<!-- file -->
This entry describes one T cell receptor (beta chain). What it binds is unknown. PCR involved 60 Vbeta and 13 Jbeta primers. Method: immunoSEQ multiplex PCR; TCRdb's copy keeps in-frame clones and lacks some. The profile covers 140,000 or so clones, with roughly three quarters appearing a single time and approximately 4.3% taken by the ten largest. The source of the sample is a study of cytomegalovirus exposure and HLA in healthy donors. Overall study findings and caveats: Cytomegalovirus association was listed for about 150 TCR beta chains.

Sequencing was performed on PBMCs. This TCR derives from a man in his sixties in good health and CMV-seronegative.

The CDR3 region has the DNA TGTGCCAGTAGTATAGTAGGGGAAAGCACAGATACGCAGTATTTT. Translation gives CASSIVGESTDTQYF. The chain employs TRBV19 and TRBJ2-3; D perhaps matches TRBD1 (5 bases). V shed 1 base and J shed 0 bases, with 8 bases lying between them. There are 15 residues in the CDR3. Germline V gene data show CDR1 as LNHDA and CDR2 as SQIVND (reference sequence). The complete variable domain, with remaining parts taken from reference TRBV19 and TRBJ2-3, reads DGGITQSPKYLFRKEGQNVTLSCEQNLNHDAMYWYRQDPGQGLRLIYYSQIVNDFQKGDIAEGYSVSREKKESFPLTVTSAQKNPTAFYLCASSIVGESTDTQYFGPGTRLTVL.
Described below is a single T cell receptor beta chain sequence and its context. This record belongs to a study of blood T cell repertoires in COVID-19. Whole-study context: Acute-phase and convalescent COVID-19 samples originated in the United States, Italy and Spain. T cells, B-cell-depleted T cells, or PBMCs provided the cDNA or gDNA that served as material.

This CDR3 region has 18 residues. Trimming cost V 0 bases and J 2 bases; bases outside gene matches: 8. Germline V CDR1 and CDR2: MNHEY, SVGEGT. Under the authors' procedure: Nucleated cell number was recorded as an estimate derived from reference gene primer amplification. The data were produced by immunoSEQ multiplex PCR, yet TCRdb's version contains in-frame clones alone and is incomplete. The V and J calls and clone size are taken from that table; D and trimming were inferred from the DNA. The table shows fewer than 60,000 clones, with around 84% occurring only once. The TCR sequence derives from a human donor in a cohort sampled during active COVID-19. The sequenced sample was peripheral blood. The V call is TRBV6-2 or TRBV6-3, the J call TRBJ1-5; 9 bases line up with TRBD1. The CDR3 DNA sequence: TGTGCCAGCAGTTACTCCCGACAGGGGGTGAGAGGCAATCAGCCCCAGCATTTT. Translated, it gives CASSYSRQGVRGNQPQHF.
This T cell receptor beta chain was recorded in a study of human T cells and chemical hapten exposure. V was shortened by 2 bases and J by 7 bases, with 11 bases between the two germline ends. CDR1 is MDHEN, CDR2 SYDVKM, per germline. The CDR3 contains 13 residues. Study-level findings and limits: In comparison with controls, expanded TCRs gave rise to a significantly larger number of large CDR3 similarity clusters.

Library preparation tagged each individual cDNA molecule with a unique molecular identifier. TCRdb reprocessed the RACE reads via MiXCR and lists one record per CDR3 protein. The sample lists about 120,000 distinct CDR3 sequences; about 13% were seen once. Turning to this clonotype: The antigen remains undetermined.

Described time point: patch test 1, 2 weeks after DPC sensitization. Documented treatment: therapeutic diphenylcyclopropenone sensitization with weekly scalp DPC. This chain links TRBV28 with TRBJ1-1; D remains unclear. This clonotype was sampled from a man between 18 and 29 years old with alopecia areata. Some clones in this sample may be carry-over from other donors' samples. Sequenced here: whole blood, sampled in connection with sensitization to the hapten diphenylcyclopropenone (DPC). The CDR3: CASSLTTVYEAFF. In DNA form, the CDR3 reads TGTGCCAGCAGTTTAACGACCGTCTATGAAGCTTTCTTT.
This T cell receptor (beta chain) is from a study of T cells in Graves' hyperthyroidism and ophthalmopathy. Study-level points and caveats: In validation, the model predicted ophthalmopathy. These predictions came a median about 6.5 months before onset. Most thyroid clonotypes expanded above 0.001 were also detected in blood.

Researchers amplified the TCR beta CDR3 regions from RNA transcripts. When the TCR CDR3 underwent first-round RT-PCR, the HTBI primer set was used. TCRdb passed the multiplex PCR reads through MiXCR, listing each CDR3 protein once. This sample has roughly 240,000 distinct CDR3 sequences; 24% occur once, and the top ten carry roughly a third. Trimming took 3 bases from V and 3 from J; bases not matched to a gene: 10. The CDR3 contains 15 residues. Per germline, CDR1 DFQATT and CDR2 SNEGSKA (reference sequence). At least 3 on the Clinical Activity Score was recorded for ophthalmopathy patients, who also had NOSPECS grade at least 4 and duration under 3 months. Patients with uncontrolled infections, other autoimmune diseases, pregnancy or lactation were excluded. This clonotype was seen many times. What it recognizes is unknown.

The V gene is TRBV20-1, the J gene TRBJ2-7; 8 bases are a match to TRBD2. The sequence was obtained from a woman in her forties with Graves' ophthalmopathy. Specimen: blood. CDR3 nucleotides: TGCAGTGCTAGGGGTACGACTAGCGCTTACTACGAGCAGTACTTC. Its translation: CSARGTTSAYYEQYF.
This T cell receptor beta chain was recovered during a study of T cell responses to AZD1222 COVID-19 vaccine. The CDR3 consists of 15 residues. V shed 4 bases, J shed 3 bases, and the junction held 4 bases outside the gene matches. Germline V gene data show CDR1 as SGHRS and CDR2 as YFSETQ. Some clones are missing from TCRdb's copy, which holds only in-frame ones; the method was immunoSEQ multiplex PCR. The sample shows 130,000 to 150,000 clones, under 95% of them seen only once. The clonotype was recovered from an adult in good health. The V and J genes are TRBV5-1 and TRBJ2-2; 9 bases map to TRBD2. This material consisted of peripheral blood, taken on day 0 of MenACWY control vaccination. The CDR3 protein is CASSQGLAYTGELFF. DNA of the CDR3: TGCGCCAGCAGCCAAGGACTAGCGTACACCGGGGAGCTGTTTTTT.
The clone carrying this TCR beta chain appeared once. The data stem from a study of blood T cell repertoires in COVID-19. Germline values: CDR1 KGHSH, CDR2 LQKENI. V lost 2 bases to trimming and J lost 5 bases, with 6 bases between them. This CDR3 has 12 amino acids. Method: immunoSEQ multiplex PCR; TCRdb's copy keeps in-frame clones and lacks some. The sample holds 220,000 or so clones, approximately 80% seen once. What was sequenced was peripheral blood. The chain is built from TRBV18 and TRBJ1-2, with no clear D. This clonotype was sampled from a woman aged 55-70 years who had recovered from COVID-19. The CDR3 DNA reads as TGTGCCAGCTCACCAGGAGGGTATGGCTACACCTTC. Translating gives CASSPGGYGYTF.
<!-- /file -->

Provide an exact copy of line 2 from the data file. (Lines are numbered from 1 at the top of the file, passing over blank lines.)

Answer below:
Sequencing was performed on PBMCs. This TCR derives from a man in his sixties in good health and CMV-seronegative.